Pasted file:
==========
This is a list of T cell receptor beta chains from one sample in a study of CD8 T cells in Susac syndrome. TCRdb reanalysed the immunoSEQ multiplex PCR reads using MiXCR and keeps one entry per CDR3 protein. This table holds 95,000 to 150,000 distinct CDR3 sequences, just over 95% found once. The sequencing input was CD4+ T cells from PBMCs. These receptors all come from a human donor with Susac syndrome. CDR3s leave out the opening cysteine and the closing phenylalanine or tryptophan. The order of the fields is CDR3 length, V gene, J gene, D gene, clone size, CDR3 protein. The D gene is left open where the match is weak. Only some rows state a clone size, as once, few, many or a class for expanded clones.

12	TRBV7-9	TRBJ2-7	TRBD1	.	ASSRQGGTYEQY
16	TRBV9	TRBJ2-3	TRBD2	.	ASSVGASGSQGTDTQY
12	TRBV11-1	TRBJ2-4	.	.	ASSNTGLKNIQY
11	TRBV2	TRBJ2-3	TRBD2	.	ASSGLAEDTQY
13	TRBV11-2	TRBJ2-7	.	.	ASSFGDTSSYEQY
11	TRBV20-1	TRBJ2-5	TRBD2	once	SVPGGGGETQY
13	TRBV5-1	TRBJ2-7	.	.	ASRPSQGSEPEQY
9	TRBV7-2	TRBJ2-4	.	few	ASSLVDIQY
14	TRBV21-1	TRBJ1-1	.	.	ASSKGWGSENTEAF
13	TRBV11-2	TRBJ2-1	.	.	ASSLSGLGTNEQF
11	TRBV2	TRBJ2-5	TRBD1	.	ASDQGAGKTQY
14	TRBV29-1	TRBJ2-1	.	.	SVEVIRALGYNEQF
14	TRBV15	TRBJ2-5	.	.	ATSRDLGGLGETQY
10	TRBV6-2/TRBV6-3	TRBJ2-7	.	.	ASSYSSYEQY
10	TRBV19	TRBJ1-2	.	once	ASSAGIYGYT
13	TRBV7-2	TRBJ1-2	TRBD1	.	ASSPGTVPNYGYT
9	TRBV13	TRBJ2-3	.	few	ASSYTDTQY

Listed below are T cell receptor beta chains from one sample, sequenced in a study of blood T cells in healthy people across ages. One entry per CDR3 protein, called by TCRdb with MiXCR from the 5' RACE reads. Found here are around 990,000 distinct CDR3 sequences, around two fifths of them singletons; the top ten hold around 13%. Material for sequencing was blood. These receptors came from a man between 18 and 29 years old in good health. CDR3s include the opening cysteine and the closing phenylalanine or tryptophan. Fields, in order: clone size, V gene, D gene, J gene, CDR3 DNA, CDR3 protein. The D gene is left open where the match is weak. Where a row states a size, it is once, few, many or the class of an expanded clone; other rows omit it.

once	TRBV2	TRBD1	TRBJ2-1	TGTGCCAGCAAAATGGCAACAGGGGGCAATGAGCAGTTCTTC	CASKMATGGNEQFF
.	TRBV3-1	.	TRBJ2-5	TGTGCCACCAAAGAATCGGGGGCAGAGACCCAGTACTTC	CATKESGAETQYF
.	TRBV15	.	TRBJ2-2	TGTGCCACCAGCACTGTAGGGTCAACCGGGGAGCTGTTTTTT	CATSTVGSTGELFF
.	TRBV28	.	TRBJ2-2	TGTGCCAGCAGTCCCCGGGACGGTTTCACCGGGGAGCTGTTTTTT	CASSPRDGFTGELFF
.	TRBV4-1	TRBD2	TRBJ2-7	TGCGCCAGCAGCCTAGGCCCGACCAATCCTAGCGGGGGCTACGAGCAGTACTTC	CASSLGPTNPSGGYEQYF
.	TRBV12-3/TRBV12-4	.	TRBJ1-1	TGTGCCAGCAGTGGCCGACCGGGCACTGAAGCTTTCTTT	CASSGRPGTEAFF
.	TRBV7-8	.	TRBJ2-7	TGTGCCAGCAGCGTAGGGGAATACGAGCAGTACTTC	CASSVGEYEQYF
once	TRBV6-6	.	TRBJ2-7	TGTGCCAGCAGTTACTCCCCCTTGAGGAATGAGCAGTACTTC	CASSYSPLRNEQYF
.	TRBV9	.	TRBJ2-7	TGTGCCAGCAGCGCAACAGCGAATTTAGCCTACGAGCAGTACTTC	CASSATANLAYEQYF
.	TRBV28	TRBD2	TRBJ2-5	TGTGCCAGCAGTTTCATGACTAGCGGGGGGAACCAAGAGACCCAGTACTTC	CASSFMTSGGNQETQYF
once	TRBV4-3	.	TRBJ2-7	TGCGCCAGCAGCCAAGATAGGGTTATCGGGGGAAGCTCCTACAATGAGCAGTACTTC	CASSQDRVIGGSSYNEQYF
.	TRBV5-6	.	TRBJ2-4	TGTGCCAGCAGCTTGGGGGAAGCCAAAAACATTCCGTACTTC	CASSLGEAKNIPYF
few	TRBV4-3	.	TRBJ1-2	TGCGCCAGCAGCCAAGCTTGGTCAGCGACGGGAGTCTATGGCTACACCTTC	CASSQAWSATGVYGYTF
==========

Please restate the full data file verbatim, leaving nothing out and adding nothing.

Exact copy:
This is a list of T cell receptor beta chains from one sample in a study of CD8 T cells in Susac syndrome. TCRdb reanalysed the immunoSEQ multiplex PCR reads using MiXCR and keeps one entry per CDR3 protein. This table holds 95,000 to 150,000 distinct CDR3 sequences, just over 95% found once. The sequencing input was CD4+ T cells from PBMCs. These receptors all come from a human donor with Susac syndrome. CDR3s leave out the opening cysteine and the closing phenylalanine or tryptophan. The order of the fields is CDR3 length, V gene, J gene, D gene, clone size, CDR3 protein. The D gene is left open where the match is weak. Only some rows state a clone size, as once, few, many or a class for expanded clones.

12	TRBV7-9	TRBJ2-7	TRBD1	.	ASSRQGGTYEQY
16	TRBV9	TRBJ2-3	TRBD2	.	ASSVGASGSQGTDTQY
12	TRBV11-1	TRBJ2-4	.	.	ASSNTGLKNIQY
11	TRBV2	TRBJ2-3	TRBD2	.	ASSGLAEDTQY
13	TRBV11-2	TRBJ2-7	.	.	ASSFGDTSSYEQY
11	TRBV20-1	TRBJ2-5	TRBD2	once	SVPGGGGETQY
13	TRBV5-1	TRBJ2-7	.	.	ASRPSQGSEPEQY
9	TRBV7-2	TRBJ2-4	.	few	ASSLVDIQY
14	TRBV21-1	TRBJ1-1	.	.	ASSKGWGSENTEAF
13	TRBV11-2	TRBJ2-1	.	.	ASSLSGLGTNEQF
11	TRBV2	TRBJ2-5	TRBD1	.	ASDQGAGKTQY
14	TRBV29-1	TRBJ2-1	.	.	SVEVIRALGYNEQF
14	TRBV15	TRBJ2-5	.	.	ATSRDLGGLGETQY
10	TRBV6-2/TRBV6-3	TRBJ2-7	.	.	ASSYSSYEQY
10	TRBV19	TRBJ1-2	.	once	ASSAGIYGYT
13	TRBV7-2	TRBJ1-2	TRBD1	.	ASSPGTVPNYGYT
9	TRBV13	TRBJ2-3	.	few	ASSYTDTQY

Listed below are T cell receptor beta chains from one sample, sequenced in a study of blood T cells in healthy people across ages. One entry per CDR3 protein, called by TCRdb with MiXCR from the 5' RACE reads. Found here are around 990,000 distinct CDR3 sequences, around two fifths of them singletons; the top ten hold around 13%. Material for sequencing was blood. These receptors came from a man between 18 and 29 years old in good health. CDR3s include the opening cysteine and the closing phenylalanine or tryptophan. Fields, in order: clone size, V gene, D gene, J gene, CDR3 DNA, CDR3 protein. The D gene is left open where the match is weak. Where a row states a size, it is once, few, many or the class of an expanded clone; other rows omit it.

once	TRBV2	TRBD1	TRBJ2-1	TGTGCCAGCAAAATGGCAACAGGGGGCAATGAGCAGTTCTTC	CASKMATGGNEQFF
.	TRBV3-1	.	TRBJ2-5	TGTGCCACCAAAGAATCGGGGGCAGAGACCCAGTACTTC	CATKESGAETQYF
.	TRBV15	.	TRBJ2-2	TGTGCCACCAGCACTGTAGGGTCAACCGGGGAGCTGTTTTTT	CATSTVGSTGELFF
.	TRBV28	.	TRBJ2-2	TGTGCCAGCAGTCCCCGGGACGGTTTCACCGGGGAGCTGTTTTTT	CASSPRDGFTGELFF
.	TRBV4-1	TRBD2	TRBJ2-7	TGCGCCAGCAGCCTAGGCCCGACCAATCCTAGCGGGGGCTACGAGCAGTACTTC	CASSLGPTNPSGGYEQYF
.	TRBV12-3/TRBV12-4	.	TRBJ1-1	TGTGCCAGCAGTGGCCGACCGGGCACTGAAGCTTTCTTT	CASSGRPGTEAFF
.	TRBV7-8	.	TRBJ2-7	TGTGCCAGCAGCGTAGGGGAATACGAGCAGTACTTC	CASSVGEYEQYF
once	TRBV6-6	.	TRBJ2-7	TGTGCCAGCAGTTACTCCCCCTTGAGGAATGAGCAGTACTTC	CASSYSPLRNEQYF
.	TRBV9	.	TRBJ2-7	TGTGCCAGCAGCGCAACAGCGAATTTAGCCTACGAGCAGTACTTC	CASSATANLAYEQYF
.	TRBV28	TRBD2	TRBJ2-5	TGTGCCAGCAGTTTCATGACTAGCGGGGGGAACCAAGAGACCCAGTACTTC	CASSFMTSGGNQETQYF
once	TRBV4-3	.	TRBJ2-7	TGCGCCAGCAGCCAAGATAGGGTTATCGGGGGAAGCTCCTACAATGAGCAGTACTTC	CASSQDRVIGGSSYNEQYF
.	TRBV5-6	.	TRBJ2-4	TGTGCCAGCAGCTTGGGGGAAGCCAAAAACATTCCGTACTTC	CASSLGEAKNIPYF
few	TRBV4-3	.	TRBJ1-2	TGCGCCAGCAGCCAAGCTTGGTCAGCGACGGGAGTCTATGGCTACACCTTC	CASSQAWSATGVYGYTF